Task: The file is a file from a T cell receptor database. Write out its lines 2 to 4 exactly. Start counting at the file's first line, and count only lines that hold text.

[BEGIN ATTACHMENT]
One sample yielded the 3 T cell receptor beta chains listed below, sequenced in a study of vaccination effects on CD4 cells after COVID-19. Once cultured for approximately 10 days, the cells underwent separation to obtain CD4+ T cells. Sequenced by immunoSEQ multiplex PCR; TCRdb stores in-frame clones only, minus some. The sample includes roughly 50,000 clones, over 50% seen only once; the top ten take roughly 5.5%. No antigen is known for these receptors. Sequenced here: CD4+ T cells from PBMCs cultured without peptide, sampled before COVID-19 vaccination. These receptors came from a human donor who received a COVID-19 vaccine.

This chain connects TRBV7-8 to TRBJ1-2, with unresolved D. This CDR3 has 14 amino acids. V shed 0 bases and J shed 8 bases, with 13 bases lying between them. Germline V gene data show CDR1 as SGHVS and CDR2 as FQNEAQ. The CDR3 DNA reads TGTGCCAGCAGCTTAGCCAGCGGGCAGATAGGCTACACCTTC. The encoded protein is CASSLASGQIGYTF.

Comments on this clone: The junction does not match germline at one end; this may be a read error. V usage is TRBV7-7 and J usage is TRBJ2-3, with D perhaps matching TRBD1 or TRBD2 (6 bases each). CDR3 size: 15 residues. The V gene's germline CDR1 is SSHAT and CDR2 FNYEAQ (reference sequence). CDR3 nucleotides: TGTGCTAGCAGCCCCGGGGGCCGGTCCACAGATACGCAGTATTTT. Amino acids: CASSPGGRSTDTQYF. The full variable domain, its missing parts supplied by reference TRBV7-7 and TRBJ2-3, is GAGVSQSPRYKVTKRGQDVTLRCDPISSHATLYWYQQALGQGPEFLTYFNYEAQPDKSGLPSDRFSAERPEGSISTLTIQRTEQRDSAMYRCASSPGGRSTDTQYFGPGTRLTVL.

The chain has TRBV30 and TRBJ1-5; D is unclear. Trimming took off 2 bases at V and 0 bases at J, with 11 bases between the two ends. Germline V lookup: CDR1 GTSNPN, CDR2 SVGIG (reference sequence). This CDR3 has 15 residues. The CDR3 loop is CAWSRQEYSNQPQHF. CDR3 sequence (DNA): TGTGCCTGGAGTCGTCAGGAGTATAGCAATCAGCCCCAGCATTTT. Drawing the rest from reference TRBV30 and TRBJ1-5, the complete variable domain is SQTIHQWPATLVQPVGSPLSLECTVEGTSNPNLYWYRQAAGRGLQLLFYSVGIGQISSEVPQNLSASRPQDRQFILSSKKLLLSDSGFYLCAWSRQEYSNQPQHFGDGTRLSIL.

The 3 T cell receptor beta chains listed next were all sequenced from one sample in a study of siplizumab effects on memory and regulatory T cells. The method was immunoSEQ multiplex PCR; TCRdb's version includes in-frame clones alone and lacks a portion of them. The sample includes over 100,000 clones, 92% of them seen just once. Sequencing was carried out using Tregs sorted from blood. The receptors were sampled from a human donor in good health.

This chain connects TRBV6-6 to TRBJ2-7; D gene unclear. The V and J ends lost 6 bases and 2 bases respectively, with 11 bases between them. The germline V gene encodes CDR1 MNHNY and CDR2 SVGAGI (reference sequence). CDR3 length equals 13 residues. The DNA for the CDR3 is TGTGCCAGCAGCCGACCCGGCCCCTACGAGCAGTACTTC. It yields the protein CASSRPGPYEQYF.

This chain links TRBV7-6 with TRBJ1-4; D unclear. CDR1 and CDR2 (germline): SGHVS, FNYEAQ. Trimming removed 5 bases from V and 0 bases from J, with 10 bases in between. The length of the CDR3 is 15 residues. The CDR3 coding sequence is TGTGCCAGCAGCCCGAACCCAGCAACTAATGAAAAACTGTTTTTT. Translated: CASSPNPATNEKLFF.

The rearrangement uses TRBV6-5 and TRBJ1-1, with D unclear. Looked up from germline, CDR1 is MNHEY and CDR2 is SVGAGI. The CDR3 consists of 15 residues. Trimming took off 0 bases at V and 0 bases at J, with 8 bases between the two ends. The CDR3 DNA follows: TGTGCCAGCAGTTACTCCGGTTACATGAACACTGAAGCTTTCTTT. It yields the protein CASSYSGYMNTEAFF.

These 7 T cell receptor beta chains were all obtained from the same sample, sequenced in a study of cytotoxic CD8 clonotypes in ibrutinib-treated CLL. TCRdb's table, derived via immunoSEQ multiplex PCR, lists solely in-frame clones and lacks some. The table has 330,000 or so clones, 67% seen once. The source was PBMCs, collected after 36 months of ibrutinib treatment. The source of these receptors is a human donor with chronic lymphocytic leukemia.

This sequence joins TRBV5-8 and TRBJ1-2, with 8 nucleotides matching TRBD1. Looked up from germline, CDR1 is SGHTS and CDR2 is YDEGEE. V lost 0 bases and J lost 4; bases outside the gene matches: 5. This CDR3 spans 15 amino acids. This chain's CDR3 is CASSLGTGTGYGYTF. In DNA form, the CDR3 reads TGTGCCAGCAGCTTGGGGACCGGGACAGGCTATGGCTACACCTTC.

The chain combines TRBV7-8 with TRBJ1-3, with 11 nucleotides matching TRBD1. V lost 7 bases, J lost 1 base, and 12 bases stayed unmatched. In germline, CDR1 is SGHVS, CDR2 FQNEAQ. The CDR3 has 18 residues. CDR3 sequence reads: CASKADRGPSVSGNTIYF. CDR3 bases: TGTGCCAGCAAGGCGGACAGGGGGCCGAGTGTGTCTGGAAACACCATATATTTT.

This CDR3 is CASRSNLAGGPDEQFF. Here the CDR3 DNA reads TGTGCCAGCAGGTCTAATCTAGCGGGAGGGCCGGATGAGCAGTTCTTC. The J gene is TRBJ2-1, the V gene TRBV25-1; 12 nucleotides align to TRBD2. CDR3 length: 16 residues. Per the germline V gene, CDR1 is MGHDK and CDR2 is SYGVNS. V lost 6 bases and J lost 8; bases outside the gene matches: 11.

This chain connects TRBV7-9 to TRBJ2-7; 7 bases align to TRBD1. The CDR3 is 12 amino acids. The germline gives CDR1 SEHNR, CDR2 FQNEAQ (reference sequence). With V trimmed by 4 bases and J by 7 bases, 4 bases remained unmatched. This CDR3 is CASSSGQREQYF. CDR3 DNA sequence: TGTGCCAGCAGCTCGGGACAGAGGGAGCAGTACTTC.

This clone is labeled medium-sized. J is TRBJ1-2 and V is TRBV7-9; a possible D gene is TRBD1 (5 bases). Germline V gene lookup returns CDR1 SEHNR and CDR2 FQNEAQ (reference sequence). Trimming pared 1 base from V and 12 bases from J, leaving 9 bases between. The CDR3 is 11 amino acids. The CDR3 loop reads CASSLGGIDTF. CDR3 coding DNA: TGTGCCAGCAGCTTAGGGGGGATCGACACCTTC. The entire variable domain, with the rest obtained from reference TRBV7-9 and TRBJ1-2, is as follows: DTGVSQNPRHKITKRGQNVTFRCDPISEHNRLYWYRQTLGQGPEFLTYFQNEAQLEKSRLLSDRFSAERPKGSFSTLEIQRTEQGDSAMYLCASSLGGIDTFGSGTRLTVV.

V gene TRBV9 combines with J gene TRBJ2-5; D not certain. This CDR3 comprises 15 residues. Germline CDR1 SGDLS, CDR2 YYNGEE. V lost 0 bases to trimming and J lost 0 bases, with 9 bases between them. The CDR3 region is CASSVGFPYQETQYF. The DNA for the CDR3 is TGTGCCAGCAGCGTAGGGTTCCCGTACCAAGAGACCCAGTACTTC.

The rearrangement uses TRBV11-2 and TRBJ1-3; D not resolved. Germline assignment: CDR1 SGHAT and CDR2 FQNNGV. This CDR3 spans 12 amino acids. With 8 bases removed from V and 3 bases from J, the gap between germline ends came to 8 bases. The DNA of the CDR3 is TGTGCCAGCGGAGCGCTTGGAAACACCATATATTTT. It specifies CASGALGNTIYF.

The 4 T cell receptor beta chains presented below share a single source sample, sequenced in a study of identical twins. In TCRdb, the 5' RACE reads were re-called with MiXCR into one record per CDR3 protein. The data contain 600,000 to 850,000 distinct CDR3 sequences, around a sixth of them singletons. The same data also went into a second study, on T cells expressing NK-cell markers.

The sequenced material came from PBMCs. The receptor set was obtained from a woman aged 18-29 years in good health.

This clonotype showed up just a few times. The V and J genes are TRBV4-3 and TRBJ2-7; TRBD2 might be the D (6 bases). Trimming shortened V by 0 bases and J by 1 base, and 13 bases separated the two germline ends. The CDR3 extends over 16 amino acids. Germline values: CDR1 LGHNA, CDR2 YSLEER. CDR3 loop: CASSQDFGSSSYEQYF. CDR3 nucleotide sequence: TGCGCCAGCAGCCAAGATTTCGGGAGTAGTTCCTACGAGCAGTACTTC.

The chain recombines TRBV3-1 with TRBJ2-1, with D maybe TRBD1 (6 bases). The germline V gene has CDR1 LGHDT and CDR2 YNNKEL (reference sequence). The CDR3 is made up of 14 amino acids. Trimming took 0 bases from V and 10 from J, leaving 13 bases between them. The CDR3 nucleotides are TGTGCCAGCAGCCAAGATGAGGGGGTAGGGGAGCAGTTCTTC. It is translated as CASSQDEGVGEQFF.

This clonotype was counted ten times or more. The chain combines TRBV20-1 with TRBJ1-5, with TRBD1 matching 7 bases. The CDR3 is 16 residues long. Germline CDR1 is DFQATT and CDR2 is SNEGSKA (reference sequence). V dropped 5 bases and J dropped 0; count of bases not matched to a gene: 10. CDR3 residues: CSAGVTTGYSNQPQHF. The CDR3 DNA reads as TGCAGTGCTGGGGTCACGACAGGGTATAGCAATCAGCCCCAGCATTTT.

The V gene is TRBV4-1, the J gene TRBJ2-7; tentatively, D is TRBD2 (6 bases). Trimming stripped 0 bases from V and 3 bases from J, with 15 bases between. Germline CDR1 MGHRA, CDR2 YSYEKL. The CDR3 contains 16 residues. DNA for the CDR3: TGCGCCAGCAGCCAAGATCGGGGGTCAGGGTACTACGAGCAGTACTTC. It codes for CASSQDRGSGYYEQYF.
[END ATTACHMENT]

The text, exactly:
This chain connects TRBV7-8 to TRBJ1-2, with unresolved D. This CDR3 has 14 amino acids. V shed 0 bases and J shed 8 bases, with 13 bases lying between them. Germline V gene data show CDR1 as SGHVS and CDR2 as FQNEAQ. The CDR3 DNA reads TGTGCCAGCAGCTTAGCCAGCGGGCAGATAGGCTACACCTTC. The encoded protein is CASSLASGQIGYTF.

Comments on this clone: The junction does not match germline at one end; this may be a read error. V usage is TRBV7-7 and J usage is TRBJ2-3, with D perhaps matching TRBD1 or TRBD2 (6 bases each). CDR3 size: 15 residues. The V gene's germline CDR1 is SSHAT and CDR2 FNYEAQ (reference sequence). CDR3 nucleotides: TGTGCTAGCAGCCCCGGGGGCCGGTCCACAGATACGCAGTATTTT. Amino acids: CASSPGGRSTDTQYF. The full variable domain, its missing parts supplied by reference TRBV7-7 and TRBJ2-3, is GAGVSQSPRYKVTKRGQDVTLRCDPISSHATLYWYQQALGQGPEFLTYFNYEAQPDKSGLPSDRFSAERPEGSISTLTIQRTEQRDSAMYRCASSPGGRSTDTQYFGPGTRLTVL.

The chain has TRBV30 and TRBJ1-5; D is unclear. Trimming took off 2 bases at V and 0 bases at J, with 11 bases between the two ends. Germline V lookup: CDR1 GTSNPN, CDR2 SVGIG (reference sequence). This CDR3 has 15 residues. The CDR3 loop is CAWSRQEYSNQPQHF. CDR3 sequence (DNA): TGTGCCTGGAGTCGTCAGGAGTATAGCAATCAGCCCCAGCATTTT. Drawing the rest from reference TRBV30 and TRBJ1-5, the complete variable domain is SQTIHQWPATLVQPVGSPLSLECTVEGTSNPNLYWYRQAAGRGLQLLFYSVGIGQISSEVPQNLSASRPQDRQFILSSKKLLLSDSGFYLCAWSRQEYSNQPQHFGDGTRLSIL.